Much has been made of the fact that some of the TV viewership numbers for the recently-concluded World Series between the Rangers and Diamondbacks were fairly low.
And then you’ll hear the old, tired tropes, like: “Baseball’s demographic is aging,” and “No one wants to see these teams, bring back the Yankees and Dodgers,” and “This playoff structure sucks,” and the most tired one of all:
“Baseball is dying, you guys.”
It’s not. While baseball does have issues that it needs to address, it most certainly is not “dying.” Rule changes this year helped speed up the pace of games and make them more exciting and as a result, attendance was up 9.6 percent, to its highest level since 2017 — this despite many ticket prices being higher.
17 teams were up in 2023, one was flat, and 11 were down. Data for the Toronto Blue Jays, whose games are available across Canada, was not available.
Per the Sports Business Journal, nine teams saw their local viewership increase by at least 25% in 2023. Of those nine, six made the playoffs and two were only eliminated from the playoff race in the final week of the season.
That includes the Cubs, whose ratings on Marquee Sports Network were up 34 percent in 2023.
Instead of taking the negative headlines as gospel, consider this:
Last night, 11.6 million viewers tuned in across FOX, FOX Deportes and FOX Sports streaming services to watch the Texas Rangers clinch their first-ever #WorldSeries championship.— FOX Sports PR (@FOXSportsPR) November 2, 2023
Viewership on FOX peaked with 14,273,000 viewers. pic.twitter.com/fNaHdq0xvy
World Series Game 5? “Ranks as the most-watched telecast of the day on any network.”
That’s the takeaway you should have from Game 5. TV viewing is so fragmented these days, between what’s left of linear TV and the broadcast networks and streaming. Having 11.6 million viewers for any show is really, really good.
It used to be that network TV was “appointment viewing.” Popular shows regularly got 30 million or 40 million viewers. That just doesn’t happen anymore. This link shows that the top-rated network TV shows for this TV season get, on average... about four million viewers. And as you can see here, basically all of the top-rated individual shows are NFL games.
Okay, granted and stipulated, the NFL is more popular on TV than MLB. That’s been the case for quite some time. Largely, this is because up until the last couple of years, NFL games have been almost exclusively on over-the-air broadcast TV, with some on cable (mainly ESPN). With some NFL games migrating to streaming (mainly Amazon), that could change going forward. But all NFL games are sold on a national basis, while MLB games, outside of postseason contests, are sold regionally.
This is where MLB has made a major mistake, in my view. One of the reasons MLB changed to the balanced schedule, where every team plays every other team each season, was to try to make baseball a more “national” sport. Presumably, exposing all of the sport’s stars in every market would help this along.
The problem with this is that there just isn’t enough of that exposure. Divisional games were reduced and interleague games increased, but fans are still seeing players from the other league only once every two years. This is, incidentally, not an argument for increasing that exposure; as you know, I’m not a fan of the balanced schedule. By its very nature — 162 games, a long season — baseball really needs to be a regional sport. Theoretically, this could drive more interest in the postseason, which is where MLB makes a huge chunk of money.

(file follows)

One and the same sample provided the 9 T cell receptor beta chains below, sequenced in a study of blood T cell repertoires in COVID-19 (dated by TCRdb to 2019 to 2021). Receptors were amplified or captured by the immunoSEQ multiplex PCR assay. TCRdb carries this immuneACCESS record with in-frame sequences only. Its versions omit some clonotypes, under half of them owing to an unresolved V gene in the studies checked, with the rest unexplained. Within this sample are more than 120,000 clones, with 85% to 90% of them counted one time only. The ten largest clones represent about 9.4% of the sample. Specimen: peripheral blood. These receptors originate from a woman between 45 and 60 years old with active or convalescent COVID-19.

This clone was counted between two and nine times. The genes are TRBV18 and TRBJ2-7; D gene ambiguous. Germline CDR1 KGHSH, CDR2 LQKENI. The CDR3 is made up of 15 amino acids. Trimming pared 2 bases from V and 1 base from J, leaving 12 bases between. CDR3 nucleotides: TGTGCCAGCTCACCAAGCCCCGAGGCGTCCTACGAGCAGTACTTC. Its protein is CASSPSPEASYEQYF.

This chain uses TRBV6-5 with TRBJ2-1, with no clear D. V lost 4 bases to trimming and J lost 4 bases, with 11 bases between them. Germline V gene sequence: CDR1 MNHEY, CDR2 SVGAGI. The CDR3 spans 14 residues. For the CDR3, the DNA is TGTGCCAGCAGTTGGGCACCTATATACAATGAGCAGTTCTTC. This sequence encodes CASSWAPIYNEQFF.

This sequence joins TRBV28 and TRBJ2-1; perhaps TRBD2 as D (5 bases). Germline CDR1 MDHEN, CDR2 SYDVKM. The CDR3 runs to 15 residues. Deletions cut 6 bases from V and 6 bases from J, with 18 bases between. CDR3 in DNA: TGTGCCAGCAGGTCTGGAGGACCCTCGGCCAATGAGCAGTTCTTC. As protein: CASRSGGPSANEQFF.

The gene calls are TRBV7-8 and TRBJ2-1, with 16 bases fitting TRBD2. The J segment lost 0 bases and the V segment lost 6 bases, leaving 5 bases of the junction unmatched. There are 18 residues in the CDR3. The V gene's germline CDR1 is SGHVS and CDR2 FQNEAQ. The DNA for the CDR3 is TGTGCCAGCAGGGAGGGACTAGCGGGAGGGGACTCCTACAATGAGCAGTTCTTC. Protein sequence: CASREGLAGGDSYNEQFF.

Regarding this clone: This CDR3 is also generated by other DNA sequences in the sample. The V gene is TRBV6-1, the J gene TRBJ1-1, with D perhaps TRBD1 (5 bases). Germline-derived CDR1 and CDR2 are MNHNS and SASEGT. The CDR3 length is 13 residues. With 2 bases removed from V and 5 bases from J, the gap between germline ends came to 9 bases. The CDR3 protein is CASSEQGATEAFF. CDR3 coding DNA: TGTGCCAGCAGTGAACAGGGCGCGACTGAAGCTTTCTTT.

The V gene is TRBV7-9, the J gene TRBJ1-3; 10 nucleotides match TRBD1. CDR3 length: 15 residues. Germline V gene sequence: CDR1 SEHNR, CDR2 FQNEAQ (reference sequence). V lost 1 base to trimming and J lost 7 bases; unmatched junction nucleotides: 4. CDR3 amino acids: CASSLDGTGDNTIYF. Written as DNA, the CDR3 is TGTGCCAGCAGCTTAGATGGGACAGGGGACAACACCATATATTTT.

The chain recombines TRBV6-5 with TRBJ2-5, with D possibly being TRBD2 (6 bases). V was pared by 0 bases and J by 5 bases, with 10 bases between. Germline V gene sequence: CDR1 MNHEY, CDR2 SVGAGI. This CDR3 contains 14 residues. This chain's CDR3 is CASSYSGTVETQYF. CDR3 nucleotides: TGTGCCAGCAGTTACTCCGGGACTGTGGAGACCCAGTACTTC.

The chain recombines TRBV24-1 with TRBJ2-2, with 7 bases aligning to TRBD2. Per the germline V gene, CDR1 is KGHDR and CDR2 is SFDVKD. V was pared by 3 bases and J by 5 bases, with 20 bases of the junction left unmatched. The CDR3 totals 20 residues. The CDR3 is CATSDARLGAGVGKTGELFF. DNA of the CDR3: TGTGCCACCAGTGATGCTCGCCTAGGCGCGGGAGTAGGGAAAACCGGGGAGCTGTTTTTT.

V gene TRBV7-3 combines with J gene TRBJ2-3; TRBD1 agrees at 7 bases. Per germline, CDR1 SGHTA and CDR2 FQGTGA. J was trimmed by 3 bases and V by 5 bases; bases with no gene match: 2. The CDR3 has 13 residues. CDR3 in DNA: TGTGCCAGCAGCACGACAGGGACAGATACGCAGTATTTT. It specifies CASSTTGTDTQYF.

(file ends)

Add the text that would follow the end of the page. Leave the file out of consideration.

That didn’t work out this year — and I don’t think it was because of the teams involved in the World Series. Apart from a handful of LCS games, there wasn’t much compelling baseball played this October, and that doesn’t drive TV ratings. Neither did the World Series ending in just five games. A seven-game World Series between the Rangers and Diamondbacks likely would have brought more TV viewers — a Game 7 almost always does.
Baseball, as noted in Fox’s tweet, is still doing well in the overall TV market, which is much more fractured than it was in the days when TV network executives didn’t want to have day games if the 1984 Cubs had made the World Series, because back then World Series ratings mattered.
Those ratings don’t matter now. Baseball is still doing just fine. TV-wise, what matters for the sport is the Bally Sports bankruptcy and what that might mean to local team revenues going forward, and here’s some news about that issue that broke via the New York Post just yesterday:
Sinclair Broadcasting Group wants to pay pennies on the dollar to regain control of a nationwide chain of regional sports networks — which it had paid $10.6 billion to acquire four years ago only to see it fall into bankruptcy this spring, The Post has learned.
Sinclair, which owns 185 television stations in 86 markets, has offered roughly $850 million in partnership with Bally’s owner Soo Kim to regain control of its bankrupt subsidiary, Diamond Sports Group, which airs local games on TV under the Bally Sports brand and owns the rights to 39 teams across MLB, the NBA and NHL, sources said.
Twelve of those remaining teams on Bally are MLB teams.
This proposal doesn’t seem like a great idea, nor is it likely to happen. The local MLB TV landscape is changing rapidly and I’ll continue to cover that here.
But World Series TV ratings? Nothing to see here, move on.